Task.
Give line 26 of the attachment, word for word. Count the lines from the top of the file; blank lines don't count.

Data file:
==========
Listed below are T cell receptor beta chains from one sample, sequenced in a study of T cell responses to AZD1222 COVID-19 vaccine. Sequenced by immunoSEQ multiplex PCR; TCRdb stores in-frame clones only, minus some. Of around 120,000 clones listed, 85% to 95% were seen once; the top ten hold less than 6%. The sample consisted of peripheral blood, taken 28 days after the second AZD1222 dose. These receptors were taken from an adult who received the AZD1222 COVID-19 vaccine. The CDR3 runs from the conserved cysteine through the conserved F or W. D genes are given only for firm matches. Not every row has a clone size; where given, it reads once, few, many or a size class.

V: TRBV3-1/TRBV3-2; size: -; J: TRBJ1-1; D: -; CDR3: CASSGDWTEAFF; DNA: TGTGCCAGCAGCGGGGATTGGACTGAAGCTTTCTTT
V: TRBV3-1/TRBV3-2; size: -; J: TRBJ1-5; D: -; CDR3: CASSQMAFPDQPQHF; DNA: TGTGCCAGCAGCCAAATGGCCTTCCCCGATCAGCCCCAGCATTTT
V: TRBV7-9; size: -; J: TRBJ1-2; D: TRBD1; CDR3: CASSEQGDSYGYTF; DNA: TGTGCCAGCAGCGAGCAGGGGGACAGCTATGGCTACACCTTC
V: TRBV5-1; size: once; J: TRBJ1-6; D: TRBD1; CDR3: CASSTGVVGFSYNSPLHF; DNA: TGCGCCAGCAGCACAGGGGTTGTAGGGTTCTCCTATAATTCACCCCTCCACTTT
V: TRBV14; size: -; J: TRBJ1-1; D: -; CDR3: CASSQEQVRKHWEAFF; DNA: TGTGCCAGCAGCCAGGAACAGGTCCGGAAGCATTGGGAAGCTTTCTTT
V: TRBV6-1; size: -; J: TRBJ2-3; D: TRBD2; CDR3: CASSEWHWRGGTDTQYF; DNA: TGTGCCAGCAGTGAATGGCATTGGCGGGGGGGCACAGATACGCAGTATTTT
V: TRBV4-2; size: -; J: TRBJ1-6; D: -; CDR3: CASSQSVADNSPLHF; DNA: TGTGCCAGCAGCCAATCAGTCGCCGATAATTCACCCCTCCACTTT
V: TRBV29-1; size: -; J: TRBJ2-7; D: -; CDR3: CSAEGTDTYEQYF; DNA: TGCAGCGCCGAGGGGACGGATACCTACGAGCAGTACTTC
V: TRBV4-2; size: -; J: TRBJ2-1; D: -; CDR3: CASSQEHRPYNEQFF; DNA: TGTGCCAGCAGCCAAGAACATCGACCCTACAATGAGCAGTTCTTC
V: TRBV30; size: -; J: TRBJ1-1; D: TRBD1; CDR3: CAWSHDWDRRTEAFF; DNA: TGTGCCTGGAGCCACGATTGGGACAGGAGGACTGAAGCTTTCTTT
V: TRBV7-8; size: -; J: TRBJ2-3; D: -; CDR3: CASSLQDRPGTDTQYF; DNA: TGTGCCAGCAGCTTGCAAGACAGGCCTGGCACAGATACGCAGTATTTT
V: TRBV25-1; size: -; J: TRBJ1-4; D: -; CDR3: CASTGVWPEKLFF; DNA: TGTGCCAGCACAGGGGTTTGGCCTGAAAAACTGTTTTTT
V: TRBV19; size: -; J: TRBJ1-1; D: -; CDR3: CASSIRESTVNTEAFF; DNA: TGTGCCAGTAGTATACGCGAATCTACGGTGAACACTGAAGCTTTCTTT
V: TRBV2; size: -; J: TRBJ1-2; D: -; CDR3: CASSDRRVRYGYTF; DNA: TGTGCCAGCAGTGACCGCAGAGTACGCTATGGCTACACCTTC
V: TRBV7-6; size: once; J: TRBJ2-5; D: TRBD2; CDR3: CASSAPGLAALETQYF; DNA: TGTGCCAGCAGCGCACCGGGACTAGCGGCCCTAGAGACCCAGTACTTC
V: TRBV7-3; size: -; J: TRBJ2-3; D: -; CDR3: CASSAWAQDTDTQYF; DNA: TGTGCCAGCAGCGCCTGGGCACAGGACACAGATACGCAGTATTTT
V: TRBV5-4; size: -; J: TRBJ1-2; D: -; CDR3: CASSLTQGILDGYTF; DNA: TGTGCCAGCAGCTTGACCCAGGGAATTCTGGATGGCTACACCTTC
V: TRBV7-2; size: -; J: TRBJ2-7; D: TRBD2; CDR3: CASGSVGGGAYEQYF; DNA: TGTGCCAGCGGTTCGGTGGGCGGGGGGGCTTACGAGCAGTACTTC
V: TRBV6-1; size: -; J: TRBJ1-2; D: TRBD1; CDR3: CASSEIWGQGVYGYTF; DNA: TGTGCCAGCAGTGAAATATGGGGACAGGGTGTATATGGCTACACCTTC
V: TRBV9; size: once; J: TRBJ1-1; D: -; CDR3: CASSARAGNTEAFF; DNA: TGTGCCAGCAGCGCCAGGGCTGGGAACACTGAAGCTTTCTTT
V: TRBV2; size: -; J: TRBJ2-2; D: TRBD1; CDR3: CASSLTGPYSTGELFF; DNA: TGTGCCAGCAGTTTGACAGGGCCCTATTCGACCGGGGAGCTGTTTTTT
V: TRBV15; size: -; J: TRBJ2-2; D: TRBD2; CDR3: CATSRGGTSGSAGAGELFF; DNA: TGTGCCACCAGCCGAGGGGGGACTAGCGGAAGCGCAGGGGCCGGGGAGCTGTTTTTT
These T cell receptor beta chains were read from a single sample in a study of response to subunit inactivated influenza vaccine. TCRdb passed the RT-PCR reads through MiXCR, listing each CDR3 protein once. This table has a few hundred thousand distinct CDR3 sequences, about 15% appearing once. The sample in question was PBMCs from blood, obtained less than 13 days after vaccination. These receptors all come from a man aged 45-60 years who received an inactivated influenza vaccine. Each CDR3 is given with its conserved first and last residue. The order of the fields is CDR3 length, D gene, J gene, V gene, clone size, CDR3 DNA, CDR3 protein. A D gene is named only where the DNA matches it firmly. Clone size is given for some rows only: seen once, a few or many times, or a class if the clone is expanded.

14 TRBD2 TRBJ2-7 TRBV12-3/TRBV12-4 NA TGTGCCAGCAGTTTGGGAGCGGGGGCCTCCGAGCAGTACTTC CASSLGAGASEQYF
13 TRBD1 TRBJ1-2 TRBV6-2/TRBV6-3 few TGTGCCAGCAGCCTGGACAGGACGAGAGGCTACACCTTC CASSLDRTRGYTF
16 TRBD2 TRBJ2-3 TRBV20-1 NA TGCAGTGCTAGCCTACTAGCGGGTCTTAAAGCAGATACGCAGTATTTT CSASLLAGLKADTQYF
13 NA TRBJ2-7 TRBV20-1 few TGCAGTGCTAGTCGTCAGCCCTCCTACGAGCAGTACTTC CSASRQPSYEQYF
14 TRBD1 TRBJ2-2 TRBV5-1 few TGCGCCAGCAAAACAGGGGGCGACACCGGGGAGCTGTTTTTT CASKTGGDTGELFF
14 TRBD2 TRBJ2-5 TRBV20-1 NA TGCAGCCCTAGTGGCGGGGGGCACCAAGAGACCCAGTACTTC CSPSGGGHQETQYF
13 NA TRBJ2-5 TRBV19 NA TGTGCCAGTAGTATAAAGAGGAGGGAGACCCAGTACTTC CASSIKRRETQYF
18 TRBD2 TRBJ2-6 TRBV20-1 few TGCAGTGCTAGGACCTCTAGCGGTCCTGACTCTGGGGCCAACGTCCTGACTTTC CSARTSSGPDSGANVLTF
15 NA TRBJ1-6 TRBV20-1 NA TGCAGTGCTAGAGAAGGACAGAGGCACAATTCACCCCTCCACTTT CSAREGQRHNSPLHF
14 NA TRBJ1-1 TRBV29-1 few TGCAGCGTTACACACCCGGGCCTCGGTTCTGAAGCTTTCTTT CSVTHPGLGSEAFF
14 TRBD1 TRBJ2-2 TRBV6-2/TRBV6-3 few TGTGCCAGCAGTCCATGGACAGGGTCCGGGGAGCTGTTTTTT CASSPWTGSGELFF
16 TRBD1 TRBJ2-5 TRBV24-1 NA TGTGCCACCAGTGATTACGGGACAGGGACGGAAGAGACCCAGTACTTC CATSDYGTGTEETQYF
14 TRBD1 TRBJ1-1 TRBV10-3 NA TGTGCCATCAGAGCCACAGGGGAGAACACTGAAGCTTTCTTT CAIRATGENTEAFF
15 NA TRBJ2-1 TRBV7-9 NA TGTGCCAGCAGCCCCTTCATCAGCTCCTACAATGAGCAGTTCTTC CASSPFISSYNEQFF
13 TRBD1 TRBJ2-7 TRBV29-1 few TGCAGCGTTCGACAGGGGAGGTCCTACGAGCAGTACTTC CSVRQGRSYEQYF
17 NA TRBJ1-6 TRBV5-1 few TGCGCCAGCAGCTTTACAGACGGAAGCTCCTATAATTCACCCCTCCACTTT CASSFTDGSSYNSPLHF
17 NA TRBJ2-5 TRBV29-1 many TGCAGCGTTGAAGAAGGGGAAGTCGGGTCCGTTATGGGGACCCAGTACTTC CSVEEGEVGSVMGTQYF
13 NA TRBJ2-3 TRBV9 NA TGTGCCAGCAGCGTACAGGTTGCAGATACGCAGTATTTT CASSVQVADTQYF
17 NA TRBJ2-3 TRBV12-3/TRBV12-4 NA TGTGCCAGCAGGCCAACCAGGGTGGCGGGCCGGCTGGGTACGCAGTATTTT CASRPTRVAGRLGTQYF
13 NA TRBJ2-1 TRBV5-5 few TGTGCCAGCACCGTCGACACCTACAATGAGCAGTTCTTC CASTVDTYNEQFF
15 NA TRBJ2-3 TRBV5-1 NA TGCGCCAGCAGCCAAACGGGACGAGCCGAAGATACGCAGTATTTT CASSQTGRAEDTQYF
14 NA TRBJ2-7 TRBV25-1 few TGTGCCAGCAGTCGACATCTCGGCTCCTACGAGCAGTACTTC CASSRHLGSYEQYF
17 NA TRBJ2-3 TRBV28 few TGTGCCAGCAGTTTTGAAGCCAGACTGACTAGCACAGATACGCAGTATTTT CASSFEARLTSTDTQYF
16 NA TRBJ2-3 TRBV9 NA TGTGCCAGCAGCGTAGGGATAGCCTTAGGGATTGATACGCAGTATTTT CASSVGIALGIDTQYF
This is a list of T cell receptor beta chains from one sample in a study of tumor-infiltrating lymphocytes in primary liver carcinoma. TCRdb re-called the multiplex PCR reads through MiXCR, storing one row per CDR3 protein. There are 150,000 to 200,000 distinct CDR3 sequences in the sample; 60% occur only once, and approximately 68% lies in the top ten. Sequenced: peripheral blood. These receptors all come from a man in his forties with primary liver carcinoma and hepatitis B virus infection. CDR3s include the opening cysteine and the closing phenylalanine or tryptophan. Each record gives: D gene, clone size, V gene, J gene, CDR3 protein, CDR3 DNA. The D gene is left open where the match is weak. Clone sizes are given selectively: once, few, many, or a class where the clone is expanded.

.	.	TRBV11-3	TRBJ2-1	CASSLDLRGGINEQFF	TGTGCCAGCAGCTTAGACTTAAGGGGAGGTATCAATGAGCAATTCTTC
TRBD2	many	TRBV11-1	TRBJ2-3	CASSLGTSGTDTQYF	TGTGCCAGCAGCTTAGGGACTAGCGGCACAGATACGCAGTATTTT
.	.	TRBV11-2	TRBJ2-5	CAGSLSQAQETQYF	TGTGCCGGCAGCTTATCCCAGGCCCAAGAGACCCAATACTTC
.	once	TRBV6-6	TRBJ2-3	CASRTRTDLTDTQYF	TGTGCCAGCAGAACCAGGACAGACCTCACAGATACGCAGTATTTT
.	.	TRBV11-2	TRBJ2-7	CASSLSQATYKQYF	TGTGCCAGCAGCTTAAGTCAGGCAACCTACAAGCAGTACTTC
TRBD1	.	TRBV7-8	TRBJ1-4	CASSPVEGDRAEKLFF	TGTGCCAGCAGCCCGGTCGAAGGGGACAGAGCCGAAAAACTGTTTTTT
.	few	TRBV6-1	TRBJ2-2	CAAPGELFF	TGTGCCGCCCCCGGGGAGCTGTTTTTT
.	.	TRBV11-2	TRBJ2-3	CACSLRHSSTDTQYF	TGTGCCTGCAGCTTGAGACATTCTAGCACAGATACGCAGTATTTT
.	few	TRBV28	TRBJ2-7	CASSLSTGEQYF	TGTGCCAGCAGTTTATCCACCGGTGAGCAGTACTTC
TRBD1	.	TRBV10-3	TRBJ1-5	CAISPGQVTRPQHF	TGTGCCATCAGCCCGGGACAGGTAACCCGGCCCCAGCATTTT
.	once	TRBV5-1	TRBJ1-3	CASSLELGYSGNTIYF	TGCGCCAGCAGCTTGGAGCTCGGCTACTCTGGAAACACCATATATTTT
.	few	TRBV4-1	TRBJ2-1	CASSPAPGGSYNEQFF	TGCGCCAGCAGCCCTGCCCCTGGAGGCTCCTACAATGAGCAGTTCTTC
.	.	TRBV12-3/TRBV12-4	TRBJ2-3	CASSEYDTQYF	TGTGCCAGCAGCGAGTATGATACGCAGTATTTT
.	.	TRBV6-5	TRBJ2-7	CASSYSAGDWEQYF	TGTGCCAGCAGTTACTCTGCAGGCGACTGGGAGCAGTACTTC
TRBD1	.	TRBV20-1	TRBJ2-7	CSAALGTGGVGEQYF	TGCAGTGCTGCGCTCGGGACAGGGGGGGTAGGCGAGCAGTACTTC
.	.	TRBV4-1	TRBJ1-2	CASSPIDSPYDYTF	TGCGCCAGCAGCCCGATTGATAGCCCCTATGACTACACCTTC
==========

13 TRBD1 TRBJ1-2 TRBV6-2/TRBV6-3 few TGTGCCAGCAGCCTGGACAGGACGAGAGGCTACACCTTC CASSLDRTRGYTF